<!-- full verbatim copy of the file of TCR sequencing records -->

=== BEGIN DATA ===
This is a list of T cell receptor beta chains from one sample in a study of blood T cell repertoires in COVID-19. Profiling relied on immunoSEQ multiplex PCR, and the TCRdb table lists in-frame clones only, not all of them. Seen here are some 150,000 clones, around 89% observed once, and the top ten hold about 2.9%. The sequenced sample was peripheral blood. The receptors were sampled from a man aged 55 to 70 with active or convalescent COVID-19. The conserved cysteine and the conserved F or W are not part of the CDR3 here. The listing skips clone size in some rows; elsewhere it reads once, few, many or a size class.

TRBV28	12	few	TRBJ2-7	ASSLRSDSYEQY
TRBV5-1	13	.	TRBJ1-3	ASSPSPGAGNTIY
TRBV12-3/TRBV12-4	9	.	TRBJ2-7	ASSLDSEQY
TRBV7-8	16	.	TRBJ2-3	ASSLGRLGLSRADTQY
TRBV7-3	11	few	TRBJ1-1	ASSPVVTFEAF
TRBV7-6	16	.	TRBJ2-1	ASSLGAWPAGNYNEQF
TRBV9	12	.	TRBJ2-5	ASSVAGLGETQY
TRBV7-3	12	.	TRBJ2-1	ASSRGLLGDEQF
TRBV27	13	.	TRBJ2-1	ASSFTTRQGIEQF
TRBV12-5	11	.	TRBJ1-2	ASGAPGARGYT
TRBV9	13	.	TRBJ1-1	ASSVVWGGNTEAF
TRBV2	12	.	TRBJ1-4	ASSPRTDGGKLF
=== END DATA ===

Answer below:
This is a list of T cell receptor beta chains from one sample in a study of blood T cell repertoires in COVID-19. Profiling relied on immunoSEQ multiplex PCR, and the TCRdb table lists in-frame clones only, not all of them. Seen here are some 150,000 clones, around 89% observed once, and the top ten hold about 2.9%. The sequenced sample was peripheral blood. The receptors were sampled from a man aged 55 to 70 with active or convalescent COVID-19. The conserved cysteine and the conserved F or W are not part of the CDR3 here. The listing skips clone size in some rows; elsewhere it reads once, few, many or a size class.

TRBV28	12	few	TRBJ2-7	ASSLRSDSYEQY
TRBV5-1	13	.	TRBJ1-3	ASSPSPGAGNTIY
TRBV12-3/TRBV12-4	9	.	TRBJ2-7	ASSLDSEQY
TRBV7-8	16	.	TRBJ2-3	ASSLGRLGLSRADTQY
TRBV7-3	11	few	TRBJ1-1	ASSPVVTFEAF
TRBV7-6	16	.	TRBJ2-1	ASSLGAWPAGNYNEQF
TRBV9	12	.	TRBJ2-5	ASSVAGLGETQY
TRBV7-3	12	.	TRBJ2-1	ASSRGLLGDEQF
TRBV27	13	.	TRBJ2-1	ASSFTTRQGIEQF
TRBV12-5	11	.	TRBJ1-2	ASGAPGARGYT
TRBV9	13	.	TRBJ1-1	ASSVVWGGNTEAF
TRBV2	12	.	TRBJ1-4	ASSPRTDGGKLF